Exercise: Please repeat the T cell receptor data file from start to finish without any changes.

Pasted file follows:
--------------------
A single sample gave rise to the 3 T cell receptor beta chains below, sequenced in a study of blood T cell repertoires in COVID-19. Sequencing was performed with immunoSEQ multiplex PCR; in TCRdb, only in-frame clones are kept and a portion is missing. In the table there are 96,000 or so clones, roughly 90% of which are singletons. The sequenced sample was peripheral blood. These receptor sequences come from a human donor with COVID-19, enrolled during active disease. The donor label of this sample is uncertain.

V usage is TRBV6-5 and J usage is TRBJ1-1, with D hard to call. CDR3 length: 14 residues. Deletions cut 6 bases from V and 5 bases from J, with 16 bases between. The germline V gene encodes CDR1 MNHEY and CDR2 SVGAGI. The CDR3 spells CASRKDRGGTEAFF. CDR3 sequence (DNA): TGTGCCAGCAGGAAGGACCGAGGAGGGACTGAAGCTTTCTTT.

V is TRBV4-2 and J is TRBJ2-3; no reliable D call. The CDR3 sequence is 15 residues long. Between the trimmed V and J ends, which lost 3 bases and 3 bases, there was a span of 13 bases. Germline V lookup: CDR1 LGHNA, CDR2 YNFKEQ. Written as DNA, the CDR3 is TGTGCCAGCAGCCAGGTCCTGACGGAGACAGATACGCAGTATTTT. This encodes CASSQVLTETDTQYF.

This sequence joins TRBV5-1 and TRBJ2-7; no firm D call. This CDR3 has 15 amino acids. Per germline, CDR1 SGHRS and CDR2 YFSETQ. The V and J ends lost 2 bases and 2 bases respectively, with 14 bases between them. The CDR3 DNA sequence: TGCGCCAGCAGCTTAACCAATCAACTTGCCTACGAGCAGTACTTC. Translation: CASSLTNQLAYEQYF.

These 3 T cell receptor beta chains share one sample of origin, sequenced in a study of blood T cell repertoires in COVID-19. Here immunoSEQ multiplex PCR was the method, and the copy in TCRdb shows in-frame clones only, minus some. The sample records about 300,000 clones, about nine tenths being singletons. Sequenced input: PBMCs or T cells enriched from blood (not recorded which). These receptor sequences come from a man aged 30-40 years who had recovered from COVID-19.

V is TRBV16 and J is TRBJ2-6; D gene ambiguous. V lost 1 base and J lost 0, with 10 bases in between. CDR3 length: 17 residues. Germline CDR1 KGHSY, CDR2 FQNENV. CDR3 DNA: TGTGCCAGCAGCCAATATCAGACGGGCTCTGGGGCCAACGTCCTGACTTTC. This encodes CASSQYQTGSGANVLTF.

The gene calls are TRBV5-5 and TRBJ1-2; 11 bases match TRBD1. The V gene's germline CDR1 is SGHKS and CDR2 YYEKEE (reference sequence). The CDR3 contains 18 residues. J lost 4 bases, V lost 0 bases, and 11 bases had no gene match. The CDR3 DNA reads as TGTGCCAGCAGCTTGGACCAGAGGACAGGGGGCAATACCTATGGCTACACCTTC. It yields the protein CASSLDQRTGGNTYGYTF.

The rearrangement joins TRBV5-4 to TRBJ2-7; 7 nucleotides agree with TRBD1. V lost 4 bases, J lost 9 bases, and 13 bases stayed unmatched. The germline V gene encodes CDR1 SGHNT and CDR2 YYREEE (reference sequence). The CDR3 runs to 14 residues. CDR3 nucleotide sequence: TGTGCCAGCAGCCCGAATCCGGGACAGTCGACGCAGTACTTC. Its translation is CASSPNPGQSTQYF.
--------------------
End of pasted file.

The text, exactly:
A single sample gave rise to the 3 T cell receptor beta chains below, sequenced in a study of blood T cell repertoires in COVID-19. Sequencing was performed with immunoSEQ multiplex PCR; in TCRdb, only in-frame clones are kept and a portion is missing. In the table there are 96,000 or so clones, roughly 90% of which are singletons. The sequenced sample was peripheral blood. These receptor sequences come from a human donor with COVID-19, enrolled during active disease. The donor label of this sample is uncertain.

V usage is TRBV6-5 and J usage is TRBJ1-1, with D hard to call. CDR3 length: 14 residues. Deletions cut 6 bases from V and 5 bases from J, with 16 bases between. The germline V gene encodes CDR1 MNHEY and CDR2 SVGAGI. The CDR3 spells CASRKDRGGTEAFF. CDR3 sequence (DNA): TGTGCCAGCAGGAAGGACCGAGGAGGGACTGAAGCTTTCTTT.

V is TRBV4-2 and J is TRBJ2-3; no reliable D call. The CDR3 sequence is 15 residues long. Between the trimmed V and J ends, which lost 3 bases and 3 bases, there was a span of 13 bases. Germline V lookup: CDR1 LGHNA, CDR2 YNFKEQ. Written as DNA, the CDR3 is TGTGCCAGCAGCCAGGTCCTGACGGAGACAGATACGCAGTATTTT. This encodes CASSQVLTETDTQYF.

This sequence joins TRBV5-1 and TRBJ2-7; no firm D call. This CDR3 has 15 amino acids. Per germline, CDR1 SGHRS and CDR2 YFSETQ. The V and J ends lost 2 bases and 2 bases respectively, with 14 bases between them. The CDR3 DNA sequence: TGCGCCAGCAGCTTAACCAATCAACTTGCCTACGAGCAGTACTTC. Translation: CASSLTNQLAYEQYF.

These 3 T cell receptor beta chains share one sample of origin, sequenced in a study of blood T cell repertoires in COVID-19. Here immunoSEQ multiplex PCR was the method, and the copy in TCRdb shows in-frame clones only, minus some. The sample records about 300,000 clones, about nine tenths being singletons. Sequenced input: PBMCs or T cells enriched from blood (not recorded which). These receptor sequences come from a man aged 30-40 years who had recovered from COVID-19.

V is TRBV16 and J is TRBJ2-6; D gene ambiguous. V lost 1 base and J lost 0, with 10 bases in between. CDR3 length: 17 residues. Germline CDR1 KGHSY, CDR2 FQNENV. CDR3 DNA: TGTGCCAGCAGCCAATATCAGACGGGCTCTGGGGCCAACGTCCTGACTTTC. This encodes CASSQYQTGSGANVLTF.

The gene calls are TRBV5-5 and TRBJ1-2; 11 bases match TRBD1. The V gene's germline CDR1 is SGHKS and CDR2 YYEKEE (reference sequence). The CDR3 contains 18 residues. J lost 4 bases, V lost 0 bases, and 11 bases had no gene match. The CDR3 DNA reads as TGTGCCAGCAGCTTGGACCAGAGGACAGGGGGCAATACCTATGGCTACACCTTC. It yields the protein CASSLDQRTGGNTYGYTF.

The rearrangement joins TRBV5-4 to TRBJ2-7; 7 nucleotides agree with TRBD1. V lost 4 bases, J lost 9 bases, and 13 bases stayed unmatched. The germline V gene encodes CDR1 SGHNT and CDR2 YYREEE (reference sequence). The CDR3 runs to 14 residues. CDR3 nucleotide sequence: TGTGCCAGCAGCCCGAATCCGGGACAGTCGACGCAGTACTTC. Its translation is CASSPNPGQSTQYF.